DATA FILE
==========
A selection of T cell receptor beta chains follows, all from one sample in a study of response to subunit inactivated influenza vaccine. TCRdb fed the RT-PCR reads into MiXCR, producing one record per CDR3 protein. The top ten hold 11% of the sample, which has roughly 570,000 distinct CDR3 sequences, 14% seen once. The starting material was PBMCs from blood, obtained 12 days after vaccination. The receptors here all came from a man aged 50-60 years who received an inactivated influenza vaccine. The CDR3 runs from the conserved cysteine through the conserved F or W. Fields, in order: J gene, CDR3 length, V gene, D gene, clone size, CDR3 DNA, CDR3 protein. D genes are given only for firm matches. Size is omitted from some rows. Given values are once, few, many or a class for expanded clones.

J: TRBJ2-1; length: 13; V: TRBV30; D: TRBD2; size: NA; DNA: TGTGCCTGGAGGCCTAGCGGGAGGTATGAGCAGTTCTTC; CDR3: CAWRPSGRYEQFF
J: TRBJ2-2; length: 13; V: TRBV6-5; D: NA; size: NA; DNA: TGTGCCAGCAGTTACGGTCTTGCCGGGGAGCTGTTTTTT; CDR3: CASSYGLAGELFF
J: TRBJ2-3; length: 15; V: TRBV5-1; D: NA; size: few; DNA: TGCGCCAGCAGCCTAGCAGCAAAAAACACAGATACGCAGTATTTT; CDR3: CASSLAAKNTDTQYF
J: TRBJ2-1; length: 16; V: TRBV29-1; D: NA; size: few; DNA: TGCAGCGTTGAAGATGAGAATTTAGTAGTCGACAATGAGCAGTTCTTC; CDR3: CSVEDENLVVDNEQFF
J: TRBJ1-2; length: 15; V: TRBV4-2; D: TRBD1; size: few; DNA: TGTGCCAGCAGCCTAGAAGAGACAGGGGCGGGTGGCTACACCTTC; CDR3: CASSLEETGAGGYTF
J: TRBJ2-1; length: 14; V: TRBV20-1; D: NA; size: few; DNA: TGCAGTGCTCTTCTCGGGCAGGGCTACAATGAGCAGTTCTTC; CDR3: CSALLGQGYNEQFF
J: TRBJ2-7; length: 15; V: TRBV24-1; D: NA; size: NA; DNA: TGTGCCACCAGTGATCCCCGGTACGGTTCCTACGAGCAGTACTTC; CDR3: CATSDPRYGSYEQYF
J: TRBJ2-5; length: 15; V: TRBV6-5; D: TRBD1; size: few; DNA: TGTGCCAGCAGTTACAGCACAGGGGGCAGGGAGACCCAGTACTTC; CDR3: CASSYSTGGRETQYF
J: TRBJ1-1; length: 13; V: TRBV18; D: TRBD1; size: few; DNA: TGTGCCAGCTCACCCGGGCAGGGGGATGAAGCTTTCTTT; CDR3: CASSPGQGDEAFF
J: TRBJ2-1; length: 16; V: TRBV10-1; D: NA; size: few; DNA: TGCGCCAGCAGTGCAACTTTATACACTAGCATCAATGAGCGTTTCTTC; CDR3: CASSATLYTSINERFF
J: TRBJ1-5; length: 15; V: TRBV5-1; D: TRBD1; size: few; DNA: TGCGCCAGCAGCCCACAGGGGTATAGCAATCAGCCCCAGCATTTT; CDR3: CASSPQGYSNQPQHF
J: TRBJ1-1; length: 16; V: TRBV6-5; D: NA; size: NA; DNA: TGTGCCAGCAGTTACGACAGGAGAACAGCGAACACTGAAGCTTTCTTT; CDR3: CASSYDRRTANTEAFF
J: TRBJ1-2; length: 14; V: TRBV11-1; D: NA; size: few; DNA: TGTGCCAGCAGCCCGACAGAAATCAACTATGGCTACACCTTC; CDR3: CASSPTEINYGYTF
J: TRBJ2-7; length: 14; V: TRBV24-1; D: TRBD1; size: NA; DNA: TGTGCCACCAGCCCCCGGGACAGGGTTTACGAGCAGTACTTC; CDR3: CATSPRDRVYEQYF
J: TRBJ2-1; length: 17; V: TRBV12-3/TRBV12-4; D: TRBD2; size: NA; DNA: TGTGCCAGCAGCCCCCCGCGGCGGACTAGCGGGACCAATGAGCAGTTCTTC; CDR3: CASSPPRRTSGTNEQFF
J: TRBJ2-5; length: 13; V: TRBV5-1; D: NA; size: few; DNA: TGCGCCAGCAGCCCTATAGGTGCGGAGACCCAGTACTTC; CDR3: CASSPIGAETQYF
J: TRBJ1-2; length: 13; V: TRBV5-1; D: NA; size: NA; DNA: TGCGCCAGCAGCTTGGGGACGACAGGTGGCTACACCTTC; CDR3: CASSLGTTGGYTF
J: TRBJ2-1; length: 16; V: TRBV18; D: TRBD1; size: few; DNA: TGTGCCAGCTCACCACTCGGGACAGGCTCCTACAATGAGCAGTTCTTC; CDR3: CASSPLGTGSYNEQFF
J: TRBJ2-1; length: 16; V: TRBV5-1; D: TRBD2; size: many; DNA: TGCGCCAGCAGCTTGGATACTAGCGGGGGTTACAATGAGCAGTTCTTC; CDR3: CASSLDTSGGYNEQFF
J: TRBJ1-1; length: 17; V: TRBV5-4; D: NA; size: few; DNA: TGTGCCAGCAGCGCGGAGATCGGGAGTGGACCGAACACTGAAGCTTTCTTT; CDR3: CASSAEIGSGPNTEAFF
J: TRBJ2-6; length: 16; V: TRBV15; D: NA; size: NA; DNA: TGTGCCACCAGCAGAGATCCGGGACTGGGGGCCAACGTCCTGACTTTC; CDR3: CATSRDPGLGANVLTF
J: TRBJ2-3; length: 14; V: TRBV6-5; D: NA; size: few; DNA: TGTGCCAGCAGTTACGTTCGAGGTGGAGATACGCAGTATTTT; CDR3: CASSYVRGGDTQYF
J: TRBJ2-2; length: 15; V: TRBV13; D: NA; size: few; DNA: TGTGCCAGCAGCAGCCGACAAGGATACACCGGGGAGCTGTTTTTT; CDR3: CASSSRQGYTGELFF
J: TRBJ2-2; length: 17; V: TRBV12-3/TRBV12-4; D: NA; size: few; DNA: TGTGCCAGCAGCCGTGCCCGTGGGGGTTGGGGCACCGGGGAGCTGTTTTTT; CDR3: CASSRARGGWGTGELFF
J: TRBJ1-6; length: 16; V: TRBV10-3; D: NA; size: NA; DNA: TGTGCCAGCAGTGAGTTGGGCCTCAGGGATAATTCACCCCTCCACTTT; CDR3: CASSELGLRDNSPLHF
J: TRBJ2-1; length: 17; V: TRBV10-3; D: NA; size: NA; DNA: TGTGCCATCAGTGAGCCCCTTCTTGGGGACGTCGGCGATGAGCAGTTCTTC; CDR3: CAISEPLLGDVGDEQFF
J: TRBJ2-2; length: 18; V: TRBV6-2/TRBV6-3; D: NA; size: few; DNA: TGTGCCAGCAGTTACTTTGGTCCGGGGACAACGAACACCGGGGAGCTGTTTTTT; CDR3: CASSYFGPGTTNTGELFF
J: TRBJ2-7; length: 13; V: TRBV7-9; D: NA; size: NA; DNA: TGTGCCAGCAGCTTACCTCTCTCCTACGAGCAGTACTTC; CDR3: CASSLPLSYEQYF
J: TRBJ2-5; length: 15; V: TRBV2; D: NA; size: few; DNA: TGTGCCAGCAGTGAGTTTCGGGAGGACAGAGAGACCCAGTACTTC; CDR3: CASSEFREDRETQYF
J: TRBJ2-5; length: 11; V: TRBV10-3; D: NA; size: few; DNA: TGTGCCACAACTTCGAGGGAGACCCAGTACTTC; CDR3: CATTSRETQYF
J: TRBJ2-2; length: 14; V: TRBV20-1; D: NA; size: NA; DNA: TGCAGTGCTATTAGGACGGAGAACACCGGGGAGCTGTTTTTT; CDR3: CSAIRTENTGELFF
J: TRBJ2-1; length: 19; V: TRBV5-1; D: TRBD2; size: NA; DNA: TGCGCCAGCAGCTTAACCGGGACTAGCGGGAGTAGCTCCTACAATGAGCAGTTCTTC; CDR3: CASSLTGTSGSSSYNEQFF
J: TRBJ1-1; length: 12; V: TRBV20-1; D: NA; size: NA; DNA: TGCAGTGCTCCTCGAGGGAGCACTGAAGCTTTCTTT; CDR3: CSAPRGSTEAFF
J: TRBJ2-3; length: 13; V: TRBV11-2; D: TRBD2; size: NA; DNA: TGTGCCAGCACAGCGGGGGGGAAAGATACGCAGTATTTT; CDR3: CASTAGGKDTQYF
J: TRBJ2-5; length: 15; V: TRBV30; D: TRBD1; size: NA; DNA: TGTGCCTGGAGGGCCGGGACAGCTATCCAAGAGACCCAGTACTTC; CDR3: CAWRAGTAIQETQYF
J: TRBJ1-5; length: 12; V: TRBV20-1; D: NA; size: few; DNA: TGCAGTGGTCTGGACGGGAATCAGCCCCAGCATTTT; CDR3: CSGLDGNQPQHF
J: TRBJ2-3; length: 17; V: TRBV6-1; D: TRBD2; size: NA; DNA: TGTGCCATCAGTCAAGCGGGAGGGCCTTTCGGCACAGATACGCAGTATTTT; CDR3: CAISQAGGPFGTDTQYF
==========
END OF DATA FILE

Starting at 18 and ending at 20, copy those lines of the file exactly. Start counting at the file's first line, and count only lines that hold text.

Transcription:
J: TRBJ1-2; length: 13; V: TRBV5-1; D: NA; size: NA; DNA: TGCGCCAGCAGCTTGGGGACGACAGGTGGCTACACCTTC; CDR3: CASSLGTTGGYTF
J: TRBJ2-1; length: 16; V: TRBV18; D: TRBD1; size: few; DNA: TGTGCCAGCTCACCACTCGGGACAGGCTCCTACAATGAGCAGTTCTTC; CDR3: CASSPLGTGSYNEQFF
J: TRBJ2-1; length: 16; V: TRBV5-1; D: TRBD2; size: many; DNA: TGCGCCAGCAGCTTGGATACTAGCGGGGGTTACAATGAGCAGTTCTTC; CDR3: CASSLDTSGGYNEQFF